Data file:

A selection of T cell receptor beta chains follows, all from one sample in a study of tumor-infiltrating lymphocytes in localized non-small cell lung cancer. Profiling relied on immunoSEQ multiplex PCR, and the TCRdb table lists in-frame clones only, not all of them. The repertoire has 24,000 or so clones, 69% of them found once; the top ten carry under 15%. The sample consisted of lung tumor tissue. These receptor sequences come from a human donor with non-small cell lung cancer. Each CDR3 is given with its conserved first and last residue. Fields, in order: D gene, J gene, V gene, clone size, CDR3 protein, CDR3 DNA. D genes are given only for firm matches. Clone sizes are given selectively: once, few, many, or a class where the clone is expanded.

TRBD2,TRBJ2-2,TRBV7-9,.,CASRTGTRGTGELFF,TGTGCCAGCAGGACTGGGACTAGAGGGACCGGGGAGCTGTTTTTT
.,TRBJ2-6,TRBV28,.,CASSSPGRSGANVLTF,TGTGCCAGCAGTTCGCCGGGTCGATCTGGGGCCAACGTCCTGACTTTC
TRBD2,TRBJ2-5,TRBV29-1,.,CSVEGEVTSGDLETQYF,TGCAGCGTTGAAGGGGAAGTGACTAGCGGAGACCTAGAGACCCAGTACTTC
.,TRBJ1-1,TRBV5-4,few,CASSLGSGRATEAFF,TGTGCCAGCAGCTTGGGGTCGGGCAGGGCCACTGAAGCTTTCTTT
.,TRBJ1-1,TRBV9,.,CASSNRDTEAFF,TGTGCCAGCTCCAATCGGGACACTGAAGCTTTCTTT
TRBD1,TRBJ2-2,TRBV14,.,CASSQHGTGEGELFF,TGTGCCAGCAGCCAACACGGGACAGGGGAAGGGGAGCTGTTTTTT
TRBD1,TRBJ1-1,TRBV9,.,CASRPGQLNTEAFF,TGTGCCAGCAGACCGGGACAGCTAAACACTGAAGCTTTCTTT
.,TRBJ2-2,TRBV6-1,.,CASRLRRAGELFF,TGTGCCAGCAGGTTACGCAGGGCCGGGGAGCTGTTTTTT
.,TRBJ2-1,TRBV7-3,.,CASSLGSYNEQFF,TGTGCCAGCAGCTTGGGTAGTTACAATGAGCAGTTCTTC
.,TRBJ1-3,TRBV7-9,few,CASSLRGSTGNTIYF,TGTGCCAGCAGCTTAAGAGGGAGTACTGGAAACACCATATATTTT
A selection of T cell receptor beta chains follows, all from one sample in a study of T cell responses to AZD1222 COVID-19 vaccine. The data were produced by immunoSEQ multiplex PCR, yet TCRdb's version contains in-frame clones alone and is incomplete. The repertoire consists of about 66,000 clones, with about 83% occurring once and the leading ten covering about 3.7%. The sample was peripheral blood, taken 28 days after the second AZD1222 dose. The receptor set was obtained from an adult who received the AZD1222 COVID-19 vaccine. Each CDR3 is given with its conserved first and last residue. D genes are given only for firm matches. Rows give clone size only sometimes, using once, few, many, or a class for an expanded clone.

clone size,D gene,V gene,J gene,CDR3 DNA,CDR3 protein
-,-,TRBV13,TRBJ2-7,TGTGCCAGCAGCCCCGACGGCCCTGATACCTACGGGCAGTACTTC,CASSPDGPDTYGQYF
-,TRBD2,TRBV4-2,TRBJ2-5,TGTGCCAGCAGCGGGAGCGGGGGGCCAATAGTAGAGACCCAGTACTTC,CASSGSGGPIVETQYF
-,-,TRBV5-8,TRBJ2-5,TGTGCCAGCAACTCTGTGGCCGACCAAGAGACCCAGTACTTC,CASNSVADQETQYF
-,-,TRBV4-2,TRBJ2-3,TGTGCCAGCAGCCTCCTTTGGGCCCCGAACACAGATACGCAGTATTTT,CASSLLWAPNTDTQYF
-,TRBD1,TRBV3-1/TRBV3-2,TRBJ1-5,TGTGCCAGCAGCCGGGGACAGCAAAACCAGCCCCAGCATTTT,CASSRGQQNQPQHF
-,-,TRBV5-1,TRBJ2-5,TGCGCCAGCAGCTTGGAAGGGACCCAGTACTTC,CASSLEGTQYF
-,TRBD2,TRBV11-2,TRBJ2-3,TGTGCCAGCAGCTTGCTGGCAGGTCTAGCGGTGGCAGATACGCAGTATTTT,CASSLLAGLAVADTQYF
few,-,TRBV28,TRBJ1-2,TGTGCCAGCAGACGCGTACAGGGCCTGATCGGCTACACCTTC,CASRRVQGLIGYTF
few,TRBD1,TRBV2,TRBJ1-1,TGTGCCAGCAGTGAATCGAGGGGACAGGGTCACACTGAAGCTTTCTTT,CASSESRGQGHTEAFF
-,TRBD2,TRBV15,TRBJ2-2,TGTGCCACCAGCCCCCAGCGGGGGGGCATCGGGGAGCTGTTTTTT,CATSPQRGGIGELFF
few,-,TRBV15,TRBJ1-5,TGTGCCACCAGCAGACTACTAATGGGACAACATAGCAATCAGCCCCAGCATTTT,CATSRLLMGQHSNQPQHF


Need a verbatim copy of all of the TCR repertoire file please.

A selection of T cell receptor beta chains follows, all from one sample in a study of tumor-infiltrating lymphocytes in localized non-small cell lung cancer. Profiling relied on immunoSEQ multiplex PCR, and the TCRdb table lists in-frame clones only, not all of them. The repertoire has 24,000 or so clones, 69% of them found once; the top ten carry under 15%. The sample consisted of lung tumor tissue. These receptor sequences come from a human donor with non-small cell lung cancer. Each CDR3 is given with its conserved first and last residue. Fields, in order: D gene, J gene, V gene, clone size, CDR3 protein, CDR3 DNA. D genes are given only for firm matches. Clone sizes are given selectively: once, few, many, or a class where the clone is expanded.

TRBD2,TRBJ2-2,TRBV7-9,.,CASRTGTRGTGELFF,TGTGCCAGCAGGACTGGGACTAGAGGGACCGGGGAGCTGTTTTTT
.,TRBJ2-6,TRBV28,.,CASSSPGRSGANVLTF,TGTGCCAGCAGTTCGCCGGGTCGATCTGGGGCCAACGTCCTGACTTTC
TRBD2,TRBJ2-5,TRBV29-1,.,CSVEGEVTSGDLETQYF,TGCAGCGTTGAAGGGGAAGTGACTAGCGGAGACCTAGAGACCCAGTACTTC
.,TRBJ1-1,TRBV5-4,few,CASSLGSGRATEAFF,TGTGCCAGCAGCTTGGGGTCGGGCAGGGCCACTGAAGCTTTCTTT
.,TRBJ1-1,TRBV9,.,CASSNRDTEAFF,TGTGCCAGCTCCAATCGGGACACTGAAGCTTTCTTT
TRBD1,TRBJ2-2,TRBV14,.,CASSQHGTGEGELFF,TGTGCCAGCAGCCAACACGGGACAGGGGAAGGGGAGCTGTTTTTT
TRBD1,TRBJ1-1,TRBV9,.,CASRPGQLNTEAFF,TGTGCCAGCAGACCGGGACAGCTAAACACTGAAGCTTTCTTT
.,TRBJ2-2,TRBV6-1,.,CASRLRRAGELFF,TGTGCCAGCAGGTTACGCAGGGCCGGGGAGCTGTTTTTT
.,TRBJ2-1,TRBV7-3,.,CASSLGSYNEQFF,TGTGCCAGCAGCTTGGGTAGTTACAATGAGCAGTTCTTC
.,TRBJ1-3,TRBV7-9,few,CASSLRGSTGNTIYF,TGTGCCAGCAGCTTAAGAGGGAGTACTGGAAACACCATATATTTT
A selection of T cell receptor beta chains follows, all from one sample in a study of T cell responses to AZD1222 COVID-19 vaccine. The data were produced by immunoSEQ multiplex PCR, yet TCRdb's version contains in-frame clones alone and is incomplete. The repertoire consists of about 66,000 clones, with about 83% occurring once and the leading ten covering about 3.7%. The sample was peripheral blood, taken 28 days after the second AZD1222 dose. The receptor set was obtained from an adult who received the AZD1222 COVID-19 vaccine. Each CDR3 is given with its conserved first and last residue. D genes are given only for firm matches. Rows give clone size only sometimes, using once, few, many, or a class for an expanded clone.

clone size,D gene,V gene,J gene,CDR3 DNA,CDR3 protein
-,-,TRBV13,TRBJ2-7,TGTGCCAGCAGCCCCGACGGCCCTGATACCTACGGGCAGTACTTC,CASSPDGPDTYGQYF
-,TRBD2,TRBV4-2,TRBJ2-5,TGTGCCAGCAGCGGGAGCGGGGGGCCAATAGTAGAGACCCAGTACTTC,CASSGSGGPIVETQYF
-,-,TRBV5-8,TRBJ2-5,TGTGCCAGCAACTCTGTGGCCGACCAAGAGACCCAGTACTTC,CASNSVADQETQYF
-,-,TRBV4-2,TRBJ2-3,TGTGCCAGCAGCCTCCTTTGGGCCCCGAACACAGATACGCAGTATTTT,CASSLLWAPNTDTQYF
-,TRBD1,TRBV3-1/TRBV3-2,TRBJ1-5,TGTGCCAGCAGCCGGGGACAGCAAAACCAGCCCCAGCATTTT,CASSRGQQNQPQHF
-,-,TRBV5-1,TRBJ2-5,TGCGCCAGCAGCTTGGAAGGGACCCAGTACTTC,CASSLEGTQYF
-,TRBD2,TRBV11-2,TRBJ2-3,TGTGCCAGCAGCTTGCTGGCAGGTCTAGCGGTGGCAGATACGCAGTATTTT,CASSLLAGLAVADTQYF
few,-,TRBV28,TRBJ1-2,TGTGCCAGCAGACGCGTACAGGGCCTGATCGGCTACACCTTC,CASRRVQGLIGYTF
few,TRBD1,TRBV2,TRBJ1-1,TGTGCCAGCAGTGAATCGAGGGGACAGGGTCACACTGAAGCTTTCTTT,CASSESRGQGHTEAFF
-,TRBD2,TRBV15,TRBJ2-2,TGTGCCACCAGCCCCCAGCGGGGGGGCATCGGGGAGCTGTTTTTT,CATSPQRGGIGELFF
few,-,TRBV15,TRBJ1-5,TGTGCCACCAGCAGACTACTAATGGGACAACATAGCAATCAGCCCCAGCATTTT,CATSRLLMGQHSNQPQHF